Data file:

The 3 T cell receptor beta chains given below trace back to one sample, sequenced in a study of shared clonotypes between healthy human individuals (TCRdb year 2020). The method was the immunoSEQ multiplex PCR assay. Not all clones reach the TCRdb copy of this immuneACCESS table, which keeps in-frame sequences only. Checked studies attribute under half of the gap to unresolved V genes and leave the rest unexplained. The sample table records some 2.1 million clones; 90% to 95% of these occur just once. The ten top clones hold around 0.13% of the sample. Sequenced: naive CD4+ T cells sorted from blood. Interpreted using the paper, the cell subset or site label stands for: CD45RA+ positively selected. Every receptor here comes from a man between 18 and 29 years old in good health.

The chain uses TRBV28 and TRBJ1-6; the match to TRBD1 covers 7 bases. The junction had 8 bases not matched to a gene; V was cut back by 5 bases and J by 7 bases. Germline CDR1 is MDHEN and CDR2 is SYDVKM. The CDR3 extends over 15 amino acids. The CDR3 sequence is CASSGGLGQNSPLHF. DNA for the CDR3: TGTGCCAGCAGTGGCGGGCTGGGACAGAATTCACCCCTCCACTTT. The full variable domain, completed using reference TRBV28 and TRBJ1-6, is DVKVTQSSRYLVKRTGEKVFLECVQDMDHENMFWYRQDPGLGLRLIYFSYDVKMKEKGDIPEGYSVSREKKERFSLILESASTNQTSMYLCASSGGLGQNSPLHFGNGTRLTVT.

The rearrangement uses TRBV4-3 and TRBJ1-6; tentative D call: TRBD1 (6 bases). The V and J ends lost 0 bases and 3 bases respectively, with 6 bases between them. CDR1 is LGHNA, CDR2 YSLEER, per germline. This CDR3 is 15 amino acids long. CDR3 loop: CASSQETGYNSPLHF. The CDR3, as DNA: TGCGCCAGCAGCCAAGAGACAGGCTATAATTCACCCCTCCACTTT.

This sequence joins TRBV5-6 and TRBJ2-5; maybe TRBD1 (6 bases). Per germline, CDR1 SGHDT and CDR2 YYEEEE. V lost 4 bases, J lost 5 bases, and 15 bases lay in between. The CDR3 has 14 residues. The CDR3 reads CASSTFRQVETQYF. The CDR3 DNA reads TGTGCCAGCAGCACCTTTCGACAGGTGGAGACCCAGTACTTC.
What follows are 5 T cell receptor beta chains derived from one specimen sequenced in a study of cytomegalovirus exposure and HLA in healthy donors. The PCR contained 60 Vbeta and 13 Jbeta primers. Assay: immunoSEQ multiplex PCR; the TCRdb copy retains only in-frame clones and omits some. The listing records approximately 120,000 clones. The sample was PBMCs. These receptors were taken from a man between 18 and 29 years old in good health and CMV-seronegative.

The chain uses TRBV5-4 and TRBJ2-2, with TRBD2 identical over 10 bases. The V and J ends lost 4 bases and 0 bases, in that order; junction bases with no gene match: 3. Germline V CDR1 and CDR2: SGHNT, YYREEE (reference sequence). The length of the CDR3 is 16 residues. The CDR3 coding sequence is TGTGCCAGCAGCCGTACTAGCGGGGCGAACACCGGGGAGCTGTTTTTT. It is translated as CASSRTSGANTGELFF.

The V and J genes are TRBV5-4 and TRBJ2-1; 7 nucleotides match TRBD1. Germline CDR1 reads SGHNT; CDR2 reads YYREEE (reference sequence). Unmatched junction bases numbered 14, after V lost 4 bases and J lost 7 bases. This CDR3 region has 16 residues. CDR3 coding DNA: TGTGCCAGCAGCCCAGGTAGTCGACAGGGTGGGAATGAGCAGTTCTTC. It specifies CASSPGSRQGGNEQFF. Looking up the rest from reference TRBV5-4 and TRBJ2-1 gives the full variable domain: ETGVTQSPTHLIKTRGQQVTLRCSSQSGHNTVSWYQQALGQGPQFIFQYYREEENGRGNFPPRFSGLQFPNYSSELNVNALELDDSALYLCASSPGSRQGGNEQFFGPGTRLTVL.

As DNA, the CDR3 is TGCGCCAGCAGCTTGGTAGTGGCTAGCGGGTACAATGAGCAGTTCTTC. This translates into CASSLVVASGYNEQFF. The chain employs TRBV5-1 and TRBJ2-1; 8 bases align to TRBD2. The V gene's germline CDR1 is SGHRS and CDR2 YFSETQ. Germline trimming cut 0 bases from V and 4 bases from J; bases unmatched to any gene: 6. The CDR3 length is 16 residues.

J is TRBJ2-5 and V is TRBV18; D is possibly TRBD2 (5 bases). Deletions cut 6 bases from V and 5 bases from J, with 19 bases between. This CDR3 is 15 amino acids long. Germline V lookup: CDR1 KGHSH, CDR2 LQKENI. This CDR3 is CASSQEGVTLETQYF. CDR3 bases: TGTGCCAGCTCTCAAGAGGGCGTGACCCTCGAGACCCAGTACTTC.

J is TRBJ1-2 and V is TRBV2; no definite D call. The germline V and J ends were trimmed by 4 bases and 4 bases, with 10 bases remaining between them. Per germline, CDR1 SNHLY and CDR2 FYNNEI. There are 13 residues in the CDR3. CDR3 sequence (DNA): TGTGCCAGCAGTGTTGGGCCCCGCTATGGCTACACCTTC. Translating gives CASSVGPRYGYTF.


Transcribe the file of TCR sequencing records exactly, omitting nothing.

The 3 T cell receptor beta chains given below trace back to one sample, sequenced in a study of shared clonotypes between healthy human individuals (TCRdb year 2020). The method was the immunoSEQ multiplex PCR assay. Not all clones reach the TCRdb copy of this immuneACCESS table, which keeps in-frame sequences only. Checked studies attribute under half of the gap to unresolved V genes and leave the rest unexplained. The sample table records some 2.1 million clones; 90% to 95% of these occur just once. The ten top clones hold around 0.13% of the sample. Sequenced: naive CD4+ T cells sorted from blood. Interpreted using the paper, the cell subset or site label stands for: CD45RA+ positively selected. Every receptor here comes from a man between 18 and 29 years old in good health.

The chain uses TRBV28 and TRBJ1-6; the match to TRBD1 covers 7 bases. The junction had 8 bases not matched to a gene; V was cut back by 5 bases and J by 7 bases. Germline CDR1 is MDHEN and CDR2 is SYDVKM. The CDR3 extends over 15 amino acids. The CDR3 sequence is CASSGGLGQNSPLHF. DNA for the CDR3: TGTGCCAGCAGTGGCGGGCTGGGACAGAATTCACCCCTCCACTTT. The full variable domain, completed using reference TRBV28 and TRBJ1-6, is DVKVTQSSRYLVKRTGEKVFLECVQDMDHENMFWYRQDPGLGLRLIYFSYDVKMKEKGDIPEGYSVSREKKERFSLILESASTNQTSMYLCASSGGLGQNSPLHFGNGTRLTVT.

The rearrangement uses TRBV4-3 and TRBJ1-6; tentative D call: TRBD1 (6 bases). The V and J ends lost 0 bases and 3 bases respectively, with 6 bases between them. CDR1 is LGHNA, CDR2 YSLEER, per germline. This CDR3 is 15 amino acids long. CDR3 loop: CASSQETGYNSPLHF. The CDR3, as DNA: TGCGCCAGCAGCCAAGAGACAGGCTATAATTCACCCCTCCACTTT.

This sequence joins TRBV5-6 and TRBJ2-5; maybe TRBD1 (6 bases). Per germline, CDR1 SGHDT and CDR2 YYEEEE. V lost 4 bases, J lost 5 bases, and 15 bases lay in between. The CDR3 has 14 residues. The CDR3 reads CASSTFRQVETQYF. The CDR3 DNA reads TGTGCCAGCAGCACCTTTCGACAGGTGGAGACCCAGTACTTC.
What follows are 5 T cell receptor beta chains derived from one specimen sequenced in a study of cytomegalovirus exposure and HLA in healthy donors. The PCR contained 60 Vbeta and 13 Jbeta primers. Assay: immunoSEQ multiplex PCR; the TCRdb copy retains only in-frame clones and omits some. The listing records approximately 120,000 clones. The sample was PBMCs. These receptors were taken from a man between 18 and 29 years old in good health and CMV-seronegative.

The chain uses TRBV5-4 and TRBJ2-2, with TRBD2 identical over 10 bases. The V and J ends lost 4 bases and 0 bases, in that order; junction bases with no gene match: 3. Germline V CDR1 and CDR2: SGHNT, YYREEE (reference sequence). The length of the CDR3 is 16 residues. The CDR3 coding sequence is TGTGCCAGCAGCCGTACTAGCGGGGCGAACACCGGGGAGCTGTTTTTT. It is translated as CASSRTSGANTGELFF.

The V and J genes are TRBV5-4 and TRBJ2-1; 7 nucleotides match TRBD1. Germline CDR1 reads SGHNT; CDR2 reads YYREEE (reference sequence). Unmatched junction bases numbered 14, after V lost 4 bases and J lost 7 bases. This CDR3 region has 16 residues. CDR3 coding DNA: TGTGCCAGCAGCCCAGGTAGTCGACAGGGTGGGAATGAGCAGTTCTTC. It specifies CASSPGSRQGGNEQFF. Looking up the rest from reference TRBV5-4 and TRBJ2-1 gives the full variable domain: ETGVTQSPTHLIKTRGQQVTLRCSSQSGHNTVSWYQQALGQGPQFIFQYYREEENGRGNFPPRFSGLQFPNYSSELNVNALELDDSALYLCASSPGSRQGGNEQFFGPGTRLTVL.

As DNA, the CDR3 is TGCGCCAGCAGCTTGGTAGTGGCTAGCGGGTACAATGAGCAGTTCTTC. This translates into CASSLVVASGYNEQFF. The chain employs TRBV5-1 and TRBJ2-1; 8 bases align to TRBD2. The V gene's germline CDR1 is SGHRS and CDR2 YFSETQ. Germline trimming cut 0 bases from V and 4 bases from J; bases unmatched to any gene: 6. The CDR3 length is 16 residues.

J is TRBJ2-5 and V is TRBV18; D is possibly TRBD2 (5 bases). Deletions cut 6 bases from V and 5 bases from J, with 19 bases between. This CDR3 is 15 amino acids long. Germline V lookup: CDR1 KGHSH, CDR2 LQKENI. This CDR3 is CASSQEGVTLETQYF. CDR3 bases: TGTGCCAGCTCTCAAGAGGGCGTGACCCTCGAGACCCAGTACTTC.

J is TRBJ1-2 and V is TRBV2; no definite D call. The germline V and J ends were trimmed by 4 bases and 4 bases, with 10 bases remaining between them. Per germline, CDR1 SNHLY and CDR2 FYNNEI. There are 13 residues in the CDR3. CDR3 sequence (DNA): TGTGCCAGCAGTGTTGGGCCCCGCTATGGCTACACCTTC. Translating gives CASSVGPRYGYTF.